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How Chronic Illness Affects the Family

I’m reading Emily Maurit’s book Two Sisters and a Brain Tumour about her experience watching her sister go through the discovery, surgery, and recovery from a dangerous brain tumor. Emily has written for us before and also spoke with me on our podcast. Those are both worth checking out. And while you are at it, check out Emily’s blog/ministry in support of people with chronically ill loved ones.

Emily’s ministry is unique because it is from the perspective of the supporter rather than the one suffering from chronic illness. If chronic illness changes your life, it is going to impact those who love you. I have a son who has begun a battle with chronic illness, so I am finding out a little about the other side of this struggle. As people suffering with chronic illness, we need to acknowledge that those close to us are significantly impacted as well. If you are in denial about this, you will start to harbor resentment when you see changes in your loved ones’ behavior or attitude. They, in turn, will begin to resent your resentment. It doesn’t have to be this way.

It’s not your fault you are sick and hurting. If you have a reasonable-minded loved one, they know that too. Of course, there are situations where a person’s loved one(s) are not reasonable. Let’s save that scenario for another time. For now, I am going to assume that your spouse, child, parent, sibling, or friend cares deeply for you. They may struggle to understand what you are going through, but they want to understand, and they want to help in any way they can.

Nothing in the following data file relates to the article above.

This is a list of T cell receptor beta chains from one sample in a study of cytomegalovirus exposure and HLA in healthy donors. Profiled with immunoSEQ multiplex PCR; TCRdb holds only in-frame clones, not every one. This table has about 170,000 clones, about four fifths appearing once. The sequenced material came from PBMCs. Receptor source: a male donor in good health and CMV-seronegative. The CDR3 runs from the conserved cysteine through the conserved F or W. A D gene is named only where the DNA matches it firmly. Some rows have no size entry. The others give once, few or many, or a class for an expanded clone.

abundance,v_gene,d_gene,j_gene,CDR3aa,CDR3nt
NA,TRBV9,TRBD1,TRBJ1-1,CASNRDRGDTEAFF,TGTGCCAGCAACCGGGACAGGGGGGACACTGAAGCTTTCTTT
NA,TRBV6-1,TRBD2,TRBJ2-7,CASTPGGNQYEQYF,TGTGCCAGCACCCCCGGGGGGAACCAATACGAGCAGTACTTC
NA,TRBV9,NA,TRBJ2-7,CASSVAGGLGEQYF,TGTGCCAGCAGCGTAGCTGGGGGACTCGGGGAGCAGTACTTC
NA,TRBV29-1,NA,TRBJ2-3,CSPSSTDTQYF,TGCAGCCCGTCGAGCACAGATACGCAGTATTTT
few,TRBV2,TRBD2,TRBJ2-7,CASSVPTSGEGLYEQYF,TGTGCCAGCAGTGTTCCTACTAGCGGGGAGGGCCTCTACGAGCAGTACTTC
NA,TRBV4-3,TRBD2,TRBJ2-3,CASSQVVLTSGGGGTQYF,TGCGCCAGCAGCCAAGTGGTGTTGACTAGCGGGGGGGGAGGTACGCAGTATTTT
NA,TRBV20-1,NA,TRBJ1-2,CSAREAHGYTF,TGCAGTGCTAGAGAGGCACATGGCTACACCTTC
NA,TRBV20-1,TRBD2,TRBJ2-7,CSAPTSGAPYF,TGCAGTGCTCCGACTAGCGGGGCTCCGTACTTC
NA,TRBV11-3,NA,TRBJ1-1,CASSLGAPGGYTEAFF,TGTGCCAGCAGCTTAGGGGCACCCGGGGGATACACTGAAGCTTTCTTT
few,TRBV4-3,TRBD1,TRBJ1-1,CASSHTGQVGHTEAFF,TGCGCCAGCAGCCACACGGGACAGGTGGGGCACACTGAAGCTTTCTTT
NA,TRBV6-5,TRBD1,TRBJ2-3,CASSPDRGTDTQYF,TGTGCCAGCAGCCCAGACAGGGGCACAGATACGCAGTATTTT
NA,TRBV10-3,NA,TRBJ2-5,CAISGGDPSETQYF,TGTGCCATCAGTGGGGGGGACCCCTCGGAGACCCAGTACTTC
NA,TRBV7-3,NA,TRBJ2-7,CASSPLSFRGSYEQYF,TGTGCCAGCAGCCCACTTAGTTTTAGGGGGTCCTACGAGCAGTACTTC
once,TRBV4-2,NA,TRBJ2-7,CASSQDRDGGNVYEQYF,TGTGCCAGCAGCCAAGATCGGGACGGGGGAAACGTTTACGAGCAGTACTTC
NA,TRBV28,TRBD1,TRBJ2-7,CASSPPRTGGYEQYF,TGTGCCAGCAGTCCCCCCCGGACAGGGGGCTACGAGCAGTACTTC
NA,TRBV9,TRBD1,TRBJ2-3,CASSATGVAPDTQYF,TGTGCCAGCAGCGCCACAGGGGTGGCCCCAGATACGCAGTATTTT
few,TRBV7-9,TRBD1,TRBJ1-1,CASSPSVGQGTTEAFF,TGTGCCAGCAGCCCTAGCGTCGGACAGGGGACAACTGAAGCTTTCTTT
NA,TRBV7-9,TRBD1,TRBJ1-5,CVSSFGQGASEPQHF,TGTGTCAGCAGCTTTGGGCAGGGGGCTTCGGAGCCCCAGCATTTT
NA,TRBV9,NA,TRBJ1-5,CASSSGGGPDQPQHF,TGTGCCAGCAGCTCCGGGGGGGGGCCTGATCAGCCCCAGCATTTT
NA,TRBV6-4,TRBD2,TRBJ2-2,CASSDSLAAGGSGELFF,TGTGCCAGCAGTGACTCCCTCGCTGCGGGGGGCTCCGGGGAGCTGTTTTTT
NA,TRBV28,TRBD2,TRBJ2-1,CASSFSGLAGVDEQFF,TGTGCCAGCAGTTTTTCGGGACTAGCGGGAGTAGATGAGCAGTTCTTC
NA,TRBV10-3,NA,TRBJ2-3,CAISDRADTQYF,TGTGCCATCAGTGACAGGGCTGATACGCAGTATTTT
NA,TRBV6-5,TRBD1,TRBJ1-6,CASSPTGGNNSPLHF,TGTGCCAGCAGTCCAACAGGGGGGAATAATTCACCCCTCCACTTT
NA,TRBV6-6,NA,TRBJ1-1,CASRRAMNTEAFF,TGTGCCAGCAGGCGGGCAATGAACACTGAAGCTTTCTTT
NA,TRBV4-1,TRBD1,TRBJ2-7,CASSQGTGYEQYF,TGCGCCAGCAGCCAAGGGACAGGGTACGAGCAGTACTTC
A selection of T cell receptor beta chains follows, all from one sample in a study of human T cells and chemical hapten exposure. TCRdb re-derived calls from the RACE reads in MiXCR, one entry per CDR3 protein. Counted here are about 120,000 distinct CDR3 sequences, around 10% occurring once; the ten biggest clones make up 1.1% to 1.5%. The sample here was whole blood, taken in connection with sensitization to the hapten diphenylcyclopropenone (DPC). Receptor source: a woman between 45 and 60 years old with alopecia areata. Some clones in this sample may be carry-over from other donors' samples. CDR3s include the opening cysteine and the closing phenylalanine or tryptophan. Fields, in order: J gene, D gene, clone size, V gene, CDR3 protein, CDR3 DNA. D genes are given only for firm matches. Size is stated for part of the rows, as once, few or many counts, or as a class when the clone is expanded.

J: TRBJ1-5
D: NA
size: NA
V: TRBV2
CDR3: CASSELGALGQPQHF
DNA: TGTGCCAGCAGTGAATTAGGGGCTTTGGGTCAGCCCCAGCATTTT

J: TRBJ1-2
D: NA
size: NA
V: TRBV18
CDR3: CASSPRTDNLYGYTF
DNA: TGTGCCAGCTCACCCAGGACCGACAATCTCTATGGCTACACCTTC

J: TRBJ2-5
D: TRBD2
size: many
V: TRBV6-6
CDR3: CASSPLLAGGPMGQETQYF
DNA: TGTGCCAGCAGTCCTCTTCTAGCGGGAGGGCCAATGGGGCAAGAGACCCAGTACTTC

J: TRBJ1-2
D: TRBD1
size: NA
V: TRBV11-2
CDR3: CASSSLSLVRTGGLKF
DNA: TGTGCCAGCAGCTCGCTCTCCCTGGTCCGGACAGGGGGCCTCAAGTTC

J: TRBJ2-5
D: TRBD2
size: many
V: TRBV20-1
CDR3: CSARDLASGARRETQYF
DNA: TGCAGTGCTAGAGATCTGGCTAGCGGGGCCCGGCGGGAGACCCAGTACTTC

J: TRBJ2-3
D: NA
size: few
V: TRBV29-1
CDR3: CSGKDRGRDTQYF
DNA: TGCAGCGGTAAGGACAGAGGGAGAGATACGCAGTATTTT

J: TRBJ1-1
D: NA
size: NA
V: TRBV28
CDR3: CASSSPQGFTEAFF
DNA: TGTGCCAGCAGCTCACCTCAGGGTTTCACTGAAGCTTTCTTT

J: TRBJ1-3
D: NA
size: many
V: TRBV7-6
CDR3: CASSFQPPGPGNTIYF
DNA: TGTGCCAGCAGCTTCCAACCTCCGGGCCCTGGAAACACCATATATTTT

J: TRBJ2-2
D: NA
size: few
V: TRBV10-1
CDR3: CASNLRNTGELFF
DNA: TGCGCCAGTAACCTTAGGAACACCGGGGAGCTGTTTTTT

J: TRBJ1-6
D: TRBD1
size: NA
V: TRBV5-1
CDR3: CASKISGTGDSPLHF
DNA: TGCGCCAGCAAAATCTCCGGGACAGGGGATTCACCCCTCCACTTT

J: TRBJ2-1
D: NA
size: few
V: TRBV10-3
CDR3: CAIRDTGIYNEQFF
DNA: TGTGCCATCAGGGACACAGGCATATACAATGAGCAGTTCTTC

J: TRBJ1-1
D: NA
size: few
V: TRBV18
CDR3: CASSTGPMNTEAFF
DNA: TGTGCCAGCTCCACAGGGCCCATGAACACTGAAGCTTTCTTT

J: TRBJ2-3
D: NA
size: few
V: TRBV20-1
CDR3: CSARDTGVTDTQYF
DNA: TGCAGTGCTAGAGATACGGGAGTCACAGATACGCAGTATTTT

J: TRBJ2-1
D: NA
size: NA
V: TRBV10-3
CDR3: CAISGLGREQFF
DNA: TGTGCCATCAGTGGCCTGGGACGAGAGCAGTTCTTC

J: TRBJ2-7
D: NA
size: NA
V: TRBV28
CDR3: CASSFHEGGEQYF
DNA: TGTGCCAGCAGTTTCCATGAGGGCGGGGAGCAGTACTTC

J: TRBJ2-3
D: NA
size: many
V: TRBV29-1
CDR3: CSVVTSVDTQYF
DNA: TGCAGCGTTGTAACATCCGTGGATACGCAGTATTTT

If these are safe assumptions for the relationships you are thinking about right now, then here are five truths to keep in mind about how chronic illness affects your relationship with them.

  1. Your Relationship Will Never Be The Same.

Unless you experience a miraculous healing or breakthrough medical treatment, chronic illness is here to stay. You cannot expect that someone who is hurting every day and struggling with associated fatigue and discouragement is going to behave in the same way they did before the illness began. This doesn’t mean your relationship will be worse for the wear, but it does mean it will be more challenging. This is why many fairweather friends disappear from your life when you get sick. If your loved one still desires to be supportive, then you have a keeper!

You will also need to be committed to patience and honesty. Don’t push through a flare to go with your spouse to a social event and then resent him or her for it when the effort was too much. And the supportive loved one will believe what their ailing friend or relative tells them. If they say they can’t do some activity, then believe them.

  1. It Is Okay To Safely Share Your Disappointments.